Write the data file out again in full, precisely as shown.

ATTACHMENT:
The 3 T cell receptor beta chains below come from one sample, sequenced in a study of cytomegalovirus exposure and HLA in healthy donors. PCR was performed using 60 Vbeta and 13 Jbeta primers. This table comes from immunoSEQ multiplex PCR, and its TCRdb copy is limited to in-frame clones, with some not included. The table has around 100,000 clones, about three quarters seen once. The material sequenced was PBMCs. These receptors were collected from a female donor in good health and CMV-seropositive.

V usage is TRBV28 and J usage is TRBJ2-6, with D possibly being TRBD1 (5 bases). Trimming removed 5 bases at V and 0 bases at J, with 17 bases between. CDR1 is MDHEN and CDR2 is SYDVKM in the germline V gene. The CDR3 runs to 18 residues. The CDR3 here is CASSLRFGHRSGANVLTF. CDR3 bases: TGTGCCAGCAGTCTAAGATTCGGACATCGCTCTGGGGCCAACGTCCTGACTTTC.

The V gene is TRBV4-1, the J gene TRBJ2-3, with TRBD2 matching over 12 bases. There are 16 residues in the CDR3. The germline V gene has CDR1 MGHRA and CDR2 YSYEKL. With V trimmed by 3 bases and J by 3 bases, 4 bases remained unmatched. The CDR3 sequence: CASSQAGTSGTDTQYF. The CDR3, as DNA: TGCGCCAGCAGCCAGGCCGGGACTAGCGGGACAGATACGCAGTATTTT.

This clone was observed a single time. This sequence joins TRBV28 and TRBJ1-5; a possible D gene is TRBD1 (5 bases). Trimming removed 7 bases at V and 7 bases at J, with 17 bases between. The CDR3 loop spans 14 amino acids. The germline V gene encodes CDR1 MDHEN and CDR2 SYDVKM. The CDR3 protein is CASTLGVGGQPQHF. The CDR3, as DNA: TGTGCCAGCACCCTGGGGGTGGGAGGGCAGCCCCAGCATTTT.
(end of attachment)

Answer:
The 3 T cell receptor beta chains below come from one sample, sequenced in a study of cytomegalovirus exposure and HLA in healthy donors. PCR was performed using 60 Vbeta and 13 Jbeta primers. This table comes from immunoSEQ multiplex PCR, and its TCRdb copy is limited to in-frame clones, with some not included. The table has around 100,000 clones, about three quarters seen once. The material sequenced was PBMCs. These receptors were collected from a female donor in good health and CMV-seropositive.

V usage is TRBV28 and J usage is TRBJ2-6, with D possibly being TRBD1 (5 bases). Trimming removed 5 bases at V and 0 bases at J, with 17 bases between. CDR1 is MDHEN and CDR2 is SYDVKM in the germline V gene. The CDR3 runs to 18 residues. The CDR3 here is CASSLRFGHRSGANVLTF. CDR3 bases: TGTGCCAGCAGTCTAAGATTCGGACATCGCTCTGGGGCCAACGTCCTGACTTTC.

The V gene is TRBV4-1, the J gene TRBJ2-3, with TRBD2 matching over 12 bases. There are 16 residues in the CDR3. The germline V gene has CDR1 MGHRA and CDR2 YSYEKL. With V trimmed by 3 bases and J by 3 bases, 4 bases remained unmatched. The CDR3 sequence: CASSQAGTSGTDTQYF. The CDR3, as DNA: TGCGCCAGCAGCCAGGCCGGGACTAGCGGGACAGATACGCAGTATTTT.

This clone was observed a single time. This sequence joins TRBV28 and TRBJ1-5; a possible D gene is TRBD1 (5 bases). Trimming removed 7 bases at V and 7 bases at J, with 17 bases between. The CDR3 loop spans 14 amino acids. The germline V gene encodes CDR1 MDHEN and CDR2 SYDVKM. The CDR3 protein is CASTLGVGGQPQHF. The CDR3, as DNA: TGTGCCAGCACCCTGGGGGTGGGAGGGCAGCCCCAGCATTTT.